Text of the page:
The 10 Most ANNOYING Marketing Buzzwords

Calling all marketers! Get ready to disrupt (yup, that’s one of them) your digestive tract with marketing clichés that will make you puke. These marketing buzz terms are polluting creative minds everywhere – and there might even be scientific evidence linking these cringe-worthy catchphrases to Millennials’ intense feelings of “I don’t want a desk job”. It’s certainly possible. However, for everyone else, can we make a pact?

As fellow marketers and creative professionals, let’s kindly retire (or extinguish) these irritating phrases so we can all evolve past this “noise” cluttering our industry. Are you with me?!

1. Disruption

First, let’s be clear. “Disruption” is really more of a business term. It describes a market condition that takes place when an existing market collapses and a new one emerges. It’s actually very similar to “Disruptive Innovation” which happens when a new market comes to fruition entirely. Uber might be a great example of both – depending on how you look at it.

However, when this “Wall Street” phrase ended up leaking all over Madison Avenue, “disruption” and “disruptive” became overly used, watered down terms that essentially started to mean nothing.

Certainly “Creative Disruption”, might have a place, as it refers to exposing business model flaws and promoting big changes in consumer behaviour (in the creative sense). However, I can’t help but wonder whether some Agency Account Director just throws out “disruptive” terms just to win some big account. I mean, come on. Disrupt what? Isn’t it our job as marketers to change consumer habits and get noticed?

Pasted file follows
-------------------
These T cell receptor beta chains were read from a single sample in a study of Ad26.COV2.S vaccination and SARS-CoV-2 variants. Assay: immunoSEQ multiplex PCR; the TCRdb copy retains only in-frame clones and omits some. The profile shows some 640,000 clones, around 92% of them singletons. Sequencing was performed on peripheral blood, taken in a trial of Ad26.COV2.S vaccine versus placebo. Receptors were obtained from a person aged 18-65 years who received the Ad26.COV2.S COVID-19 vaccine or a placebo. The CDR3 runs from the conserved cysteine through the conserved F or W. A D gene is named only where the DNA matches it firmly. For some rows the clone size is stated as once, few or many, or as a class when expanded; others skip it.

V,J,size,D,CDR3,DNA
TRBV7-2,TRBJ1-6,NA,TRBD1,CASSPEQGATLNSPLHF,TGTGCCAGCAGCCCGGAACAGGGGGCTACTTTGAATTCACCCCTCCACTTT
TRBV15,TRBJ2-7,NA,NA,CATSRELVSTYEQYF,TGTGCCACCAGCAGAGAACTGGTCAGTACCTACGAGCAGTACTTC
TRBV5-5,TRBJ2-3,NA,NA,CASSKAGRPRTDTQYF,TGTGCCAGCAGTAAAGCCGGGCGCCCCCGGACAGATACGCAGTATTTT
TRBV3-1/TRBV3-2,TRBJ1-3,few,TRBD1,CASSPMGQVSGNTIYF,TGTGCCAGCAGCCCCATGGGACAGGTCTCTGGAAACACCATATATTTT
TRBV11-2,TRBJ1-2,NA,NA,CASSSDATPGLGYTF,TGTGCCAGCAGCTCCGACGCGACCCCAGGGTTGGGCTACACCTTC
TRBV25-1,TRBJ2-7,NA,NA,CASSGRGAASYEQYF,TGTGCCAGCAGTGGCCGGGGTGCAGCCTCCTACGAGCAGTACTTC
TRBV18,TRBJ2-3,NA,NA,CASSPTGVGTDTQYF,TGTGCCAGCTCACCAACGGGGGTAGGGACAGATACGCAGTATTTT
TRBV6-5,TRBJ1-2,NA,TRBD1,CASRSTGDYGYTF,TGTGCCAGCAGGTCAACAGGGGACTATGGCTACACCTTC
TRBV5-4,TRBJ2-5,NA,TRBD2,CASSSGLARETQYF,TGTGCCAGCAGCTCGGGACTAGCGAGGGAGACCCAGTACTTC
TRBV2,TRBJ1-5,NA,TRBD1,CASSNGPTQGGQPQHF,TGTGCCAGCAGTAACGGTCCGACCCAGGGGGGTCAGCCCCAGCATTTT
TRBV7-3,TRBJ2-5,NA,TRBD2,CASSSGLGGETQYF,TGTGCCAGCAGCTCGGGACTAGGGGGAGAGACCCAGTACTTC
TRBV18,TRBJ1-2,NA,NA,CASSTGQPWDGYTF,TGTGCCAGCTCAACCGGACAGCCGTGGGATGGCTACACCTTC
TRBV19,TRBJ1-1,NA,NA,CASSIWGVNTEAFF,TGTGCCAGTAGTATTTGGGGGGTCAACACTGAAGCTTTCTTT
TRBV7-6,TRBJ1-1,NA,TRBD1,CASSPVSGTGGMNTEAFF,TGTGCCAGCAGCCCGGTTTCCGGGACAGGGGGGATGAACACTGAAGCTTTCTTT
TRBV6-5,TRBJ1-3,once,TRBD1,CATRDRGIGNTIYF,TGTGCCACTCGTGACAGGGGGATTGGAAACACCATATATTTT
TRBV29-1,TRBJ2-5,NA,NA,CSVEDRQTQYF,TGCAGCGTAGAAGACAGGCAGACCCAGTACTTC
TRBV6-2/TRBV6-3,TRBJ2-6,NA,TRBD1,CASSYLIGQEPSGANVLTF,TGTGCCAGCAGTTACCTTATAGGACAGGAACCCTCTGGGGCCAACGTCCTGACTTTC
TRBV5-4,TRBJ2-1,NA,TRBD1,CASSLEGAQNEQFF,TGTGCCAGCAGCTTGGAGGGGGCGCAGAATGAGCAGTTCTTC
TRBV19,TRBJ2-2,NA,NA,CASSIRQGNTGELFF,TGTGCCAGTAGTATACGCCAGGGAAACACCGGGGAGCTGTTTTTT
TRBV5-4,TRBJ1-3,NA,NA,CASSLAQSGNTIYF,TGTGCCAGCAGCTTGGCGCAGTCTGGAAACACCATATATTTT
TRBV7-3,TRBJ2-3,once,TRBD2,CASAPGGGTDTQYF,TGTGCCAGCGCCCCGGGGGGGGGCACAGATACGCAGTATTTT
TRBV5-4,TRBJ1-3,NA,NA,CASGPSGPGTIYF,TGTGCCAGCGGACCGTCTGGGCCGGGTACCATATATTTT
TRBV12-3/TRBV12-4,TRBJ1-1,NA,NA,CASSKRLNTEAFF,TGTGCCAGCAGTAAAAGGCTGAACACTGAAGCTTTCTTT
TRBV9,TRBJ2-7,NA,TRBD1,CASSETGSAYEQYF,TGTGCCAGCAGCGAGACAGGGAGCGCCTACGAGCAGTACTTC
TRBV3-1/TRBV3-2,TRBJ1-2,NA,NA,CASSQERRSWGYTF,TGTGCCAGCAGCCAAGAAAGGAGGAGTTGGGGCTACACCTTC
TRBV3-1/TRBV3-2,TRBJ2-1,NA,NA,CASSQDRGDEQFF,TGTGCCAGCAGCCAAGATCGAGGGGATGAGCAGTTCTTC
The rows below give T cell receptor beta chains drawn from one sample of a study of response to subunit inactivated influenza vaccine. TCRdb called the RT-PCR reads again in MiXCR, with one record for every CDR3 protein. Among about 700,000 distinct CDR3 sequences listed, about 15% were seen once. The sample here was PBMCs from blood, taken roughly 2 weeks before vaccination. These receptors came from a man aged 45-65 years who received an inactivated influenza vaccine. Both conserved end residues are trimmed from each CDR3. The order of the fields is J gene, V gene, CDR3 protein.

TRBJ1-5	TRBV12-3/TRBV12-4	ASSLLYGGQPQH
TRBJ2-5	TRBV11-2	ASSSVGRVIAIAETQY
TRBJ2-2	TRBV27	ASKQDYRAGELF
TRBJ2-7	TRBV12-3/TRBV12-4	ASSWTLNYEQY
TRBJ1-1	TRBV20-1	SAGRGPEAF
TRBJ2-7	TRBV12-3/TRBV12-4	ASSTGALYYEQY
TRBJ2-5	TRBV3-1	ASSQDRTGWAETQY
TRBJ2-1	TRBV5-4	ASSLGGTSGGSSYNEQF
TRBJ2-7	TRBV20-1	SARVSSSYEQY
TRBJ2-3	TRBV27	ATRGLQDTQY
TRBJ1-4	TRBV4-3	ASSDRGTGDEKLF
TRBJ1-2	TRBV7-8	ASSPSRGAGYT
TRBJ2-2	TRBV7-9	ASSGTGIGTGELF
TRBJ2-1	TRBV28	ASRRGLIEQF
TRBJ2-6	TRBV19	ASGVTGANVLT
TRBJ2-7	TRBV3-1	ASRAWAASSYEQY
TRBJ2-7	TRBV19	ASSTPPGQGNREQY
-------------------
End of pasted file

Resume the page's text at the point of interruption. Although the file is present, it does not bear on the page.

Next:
2. Growth hacking

Okay, I realize that “hacking” is supposed to mean “coding” in this sense (not cutting down), but this phrase sure does sound like an oxymoron to me!

Popularized by Sean Ellis and other techies in the early 2000s, the term was meant to describe non-traditional ways to achieve growth through experimental marketing strategies and emerging technologies. READ: this is also a glorified way of describing underpaid “bootstrappers” (oh, but with equity of course!) trying to unlock the key to “crowd culture” (yawn).

Perhaps growth-hacking was a relevant, meaningful term 15 years ago, but not today. Most marketers are expected to (magically) achieve growth with technological brilliance and creativity because it’s our job. Sound like a lot of pressure? Well, welcome to marketing.

3. SoLoMo

Oh no-no. If your ears have not been scarred yet by this irritating term (in what seems like “slow-mo”), it means “Social-Local-Mobile” as if this is some genius concept or secret to being relevant. So, please, don’t use this catch-phrase. Ever.

4. Actionable Insights

Actionable? As opposed to “Well, we learned something today, and we’re not going to do anything about it”.

I mean, am I missing something? Where does one look for “actionable insights”? Is this something people need in addition to regular insights? For example, if I’m comparing landing page performance in The Marketing Manager, and I see one campaign outperforming the other, I think I know what action to take. Do you?

5. Seamless Integration